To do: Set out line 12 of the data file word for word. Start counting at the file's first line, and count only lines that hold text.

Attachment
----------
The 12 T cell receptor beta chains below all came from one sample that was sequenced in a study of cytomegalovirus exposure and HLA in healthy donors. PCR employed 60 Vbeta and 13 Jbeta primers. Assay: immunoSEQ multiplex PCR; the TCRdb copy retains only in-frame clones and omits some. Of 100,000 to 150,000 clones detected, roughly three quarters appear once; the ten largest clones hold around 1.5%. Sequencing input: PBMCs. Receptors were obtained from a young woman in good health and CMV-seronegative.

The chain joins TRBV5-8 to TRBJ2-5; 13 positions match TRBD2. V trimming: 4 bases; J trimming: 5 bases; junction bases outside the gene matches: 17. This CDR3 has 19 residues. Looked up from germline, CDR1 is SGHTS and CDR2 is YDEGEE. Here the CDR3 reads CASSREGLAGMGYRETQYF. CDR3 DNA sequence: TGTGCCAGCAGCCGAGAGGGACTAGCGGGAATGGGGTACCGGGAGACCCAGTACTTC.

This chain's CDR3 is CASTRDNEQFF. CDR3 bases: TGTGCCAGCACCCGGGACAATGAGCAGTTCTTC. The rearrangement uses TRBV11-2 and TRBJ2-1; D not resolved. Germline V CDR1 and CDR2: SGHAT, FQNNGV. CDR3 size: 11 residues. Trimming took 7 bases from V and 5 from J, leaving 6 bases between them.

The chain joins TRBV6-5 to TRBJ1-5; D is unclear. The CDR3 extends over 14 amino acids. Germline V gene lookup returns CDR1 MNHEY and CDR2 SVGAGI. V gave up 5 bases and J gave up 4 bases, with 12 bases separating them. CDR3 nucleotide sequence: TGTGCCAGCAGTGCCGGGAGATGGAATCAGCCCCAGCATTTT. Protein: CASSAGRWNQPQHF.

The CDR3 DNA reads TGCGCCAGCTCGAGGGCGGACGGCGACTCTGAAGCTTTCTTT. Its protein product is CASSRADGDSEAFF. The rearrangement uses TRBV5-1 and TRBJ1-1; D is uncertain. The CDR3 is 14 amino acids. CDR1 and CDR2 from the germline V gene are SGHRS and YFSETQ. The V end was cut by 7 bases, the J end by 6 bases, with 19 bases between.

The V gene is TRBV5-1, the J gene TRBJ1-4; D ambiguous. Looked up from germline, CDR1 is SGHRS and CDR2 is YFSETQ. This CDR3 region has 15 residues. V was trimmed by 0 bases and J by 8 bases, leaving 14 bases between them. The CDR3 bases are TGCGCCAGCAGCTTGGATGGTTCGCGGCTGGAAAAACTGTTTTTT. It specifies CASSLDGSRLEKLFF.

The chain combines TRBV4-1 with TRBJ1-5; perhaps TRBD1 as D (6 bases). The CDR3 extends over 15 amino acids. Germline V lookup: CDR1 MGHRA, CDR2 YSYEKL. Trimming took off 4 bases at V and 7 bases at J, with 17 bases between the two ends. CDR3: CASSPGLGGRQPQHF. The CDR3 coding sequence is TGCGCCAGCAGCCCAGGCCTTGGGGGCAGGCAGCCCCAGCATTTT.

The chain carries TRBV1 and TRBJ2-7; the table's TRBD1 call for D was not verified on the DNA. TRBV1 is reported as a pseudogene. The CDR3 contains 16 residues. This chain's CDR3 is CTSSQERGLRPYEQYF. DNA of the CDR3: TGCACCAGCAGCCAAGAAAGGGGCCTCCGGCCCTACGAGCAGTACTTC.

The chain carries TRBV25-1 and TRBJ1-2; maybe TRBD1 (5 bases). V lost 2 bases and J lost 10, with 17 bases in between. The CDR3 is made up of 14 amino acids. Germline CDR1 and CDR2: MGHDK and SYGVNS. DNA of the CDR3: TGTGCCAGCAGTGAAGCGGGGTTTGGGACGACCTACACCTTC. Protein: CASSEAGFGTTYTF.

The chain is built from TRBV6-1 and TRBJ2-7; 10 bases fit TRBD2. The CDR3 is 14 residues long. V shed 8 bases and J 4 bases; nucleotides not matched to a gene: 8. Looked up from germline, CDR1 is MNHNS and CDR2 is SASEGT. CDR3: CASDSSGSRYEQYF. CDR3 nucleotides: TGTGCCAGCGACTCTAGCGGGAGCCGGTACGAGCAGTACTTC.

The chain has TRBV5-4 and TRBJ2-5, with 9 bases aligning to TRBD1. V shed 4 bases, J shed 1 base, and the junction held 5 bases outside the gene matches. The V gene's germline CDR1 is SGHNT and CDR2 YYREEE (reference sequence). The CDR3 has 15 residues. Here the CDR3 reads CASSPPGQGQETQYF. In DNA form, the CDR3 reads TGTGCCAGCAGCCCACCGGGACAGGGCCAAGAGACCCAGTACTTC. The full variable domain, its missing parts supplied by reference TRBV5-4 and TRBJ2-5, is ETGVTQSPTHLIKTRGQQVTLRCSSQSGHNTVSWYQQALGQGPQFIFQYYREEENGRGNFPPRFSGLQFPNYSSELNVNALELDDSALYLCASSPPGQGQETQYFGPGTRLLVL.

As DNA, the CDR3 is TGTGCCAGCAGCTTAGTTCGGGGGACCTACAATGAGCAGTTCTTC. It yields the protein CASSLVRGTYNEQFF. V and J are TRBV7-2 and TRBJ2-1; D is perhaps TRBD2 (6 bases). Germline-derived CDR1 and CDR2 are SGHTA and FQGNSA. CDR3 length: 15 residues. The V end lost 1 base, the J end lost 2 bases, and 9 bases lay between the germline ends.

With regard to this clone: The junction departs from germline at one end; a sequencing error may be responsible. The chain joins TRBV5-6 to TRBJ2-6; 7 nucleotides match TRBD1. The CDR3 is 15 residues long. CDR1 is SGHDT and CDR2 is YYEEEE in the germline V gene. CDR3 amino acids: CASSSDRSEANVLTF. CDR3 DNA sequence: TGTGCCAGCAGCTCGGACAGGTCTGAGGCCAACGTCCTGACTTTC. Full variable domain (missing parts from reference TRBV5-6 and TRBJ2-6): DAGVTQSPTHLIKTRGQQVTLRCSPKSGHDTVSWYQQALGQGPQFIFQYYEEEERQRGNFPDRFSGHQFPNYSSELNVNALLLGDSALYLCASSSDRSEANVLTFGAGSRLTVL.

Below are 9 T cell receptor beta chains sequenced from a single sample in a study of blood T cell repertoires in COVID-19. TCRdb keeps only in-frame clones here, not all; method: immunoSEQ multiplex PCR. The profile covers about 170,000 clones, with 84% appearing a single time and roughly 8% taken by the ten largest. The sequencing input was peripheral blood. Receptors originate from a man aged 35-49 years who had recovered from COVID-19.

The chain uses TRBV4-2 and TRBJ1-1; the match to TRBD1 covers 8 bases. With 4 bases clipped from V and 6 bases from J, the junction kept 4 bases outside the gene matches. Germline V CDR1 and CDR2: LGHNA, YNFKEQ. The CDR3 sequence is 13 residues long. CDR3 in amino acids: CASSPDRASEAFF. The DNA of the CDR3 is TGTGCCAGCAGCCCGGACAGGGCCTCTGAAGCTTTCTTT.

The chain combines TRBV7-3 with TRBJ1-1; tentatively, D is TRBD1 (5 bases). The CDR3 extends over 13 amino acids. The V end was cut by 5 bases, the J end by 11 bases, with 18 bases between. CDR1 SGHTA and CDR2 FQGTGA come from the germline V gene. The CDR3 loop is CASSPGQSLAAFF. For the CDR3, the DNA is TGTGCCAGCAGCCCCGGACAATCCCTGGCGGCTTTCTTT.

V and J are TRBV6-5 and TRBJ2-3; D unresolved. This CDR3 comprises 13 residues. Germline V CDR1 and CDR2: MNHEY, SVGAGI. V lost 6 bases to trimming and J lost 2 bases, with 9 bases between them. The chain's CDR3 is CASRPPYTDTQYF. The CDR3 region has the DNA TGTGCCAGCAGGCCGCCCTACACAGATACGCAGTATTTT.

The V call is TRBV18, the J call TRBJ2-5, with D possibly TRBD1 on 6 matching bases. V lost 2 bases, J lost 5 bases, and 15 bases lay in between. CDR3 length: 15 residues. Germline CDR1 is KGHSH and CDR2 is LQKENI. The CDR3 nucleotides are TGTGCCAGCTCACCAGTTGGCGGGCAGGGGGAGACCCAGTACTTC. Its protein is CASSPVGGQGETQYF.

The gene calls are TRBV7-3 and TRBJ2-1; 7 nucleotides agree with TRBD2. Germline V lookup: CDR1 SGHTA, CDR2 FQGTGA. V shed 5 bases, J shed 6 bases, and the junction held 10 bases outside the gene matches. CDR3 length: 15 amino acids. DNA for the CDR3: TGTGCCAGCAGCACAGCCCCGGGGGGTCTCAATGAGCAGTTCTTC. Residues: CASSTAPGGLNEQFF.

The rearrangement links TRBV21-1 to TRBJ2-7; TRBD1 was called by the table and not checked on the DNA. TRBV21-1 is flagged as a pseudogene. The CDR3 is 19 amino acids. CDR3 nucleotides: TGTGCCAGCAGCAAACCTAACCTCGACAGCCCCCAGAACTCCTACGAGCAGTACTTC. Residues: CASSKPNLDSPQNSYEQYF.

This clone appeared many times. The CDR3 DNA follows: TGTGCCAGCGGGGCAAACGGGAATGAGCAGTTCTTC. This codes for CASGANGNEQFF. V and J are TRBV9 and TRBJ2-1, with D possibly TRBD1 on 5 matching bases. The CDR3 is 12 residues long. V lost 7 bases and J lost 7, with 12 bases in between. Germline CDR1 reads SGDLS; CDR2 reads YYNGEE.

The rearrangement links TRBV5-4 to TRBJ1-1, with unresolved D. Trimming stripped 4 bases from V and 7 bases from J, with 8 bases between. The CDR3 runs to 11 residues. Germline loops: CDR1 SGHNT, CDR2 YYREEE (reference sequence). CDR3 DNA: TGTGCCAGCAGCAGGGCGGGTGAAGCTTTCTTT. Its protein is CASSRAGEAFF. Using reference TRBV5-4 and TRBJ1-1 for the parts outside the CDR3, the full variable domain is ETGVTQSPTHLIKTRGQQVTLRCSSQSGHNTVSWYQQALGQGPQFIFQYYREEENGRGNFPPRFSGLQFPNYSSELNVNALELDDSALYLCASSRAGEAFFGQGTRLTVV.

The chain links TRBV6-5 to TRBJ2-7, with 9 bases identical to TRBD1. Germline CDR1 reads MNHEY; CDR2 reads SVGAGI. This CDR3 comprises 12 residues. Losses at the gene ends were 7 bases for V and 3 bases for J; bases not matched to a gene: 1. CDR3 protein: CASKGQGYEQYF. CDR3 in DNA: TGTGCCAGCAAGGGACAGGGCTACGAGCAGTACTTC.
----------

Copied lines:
As DNA, the CDR3 is TGTGCCAGCAGCTTAGTTCGGGGGACCTACAATGAGCAGTTCTTC. It yields the protein CASSLVRGTYNEQFF. V and J are TRBV7-2 and TRBJ2-1; D is perhaps TRBD2 (6 bases). Germline-derived CDR1 and CDR2 are SGHTA and FQGNSA. CDR3 length: 15 residues. The V end lost 1 base, the J end lost 2 bases, and 9 bases lay between the germline ends.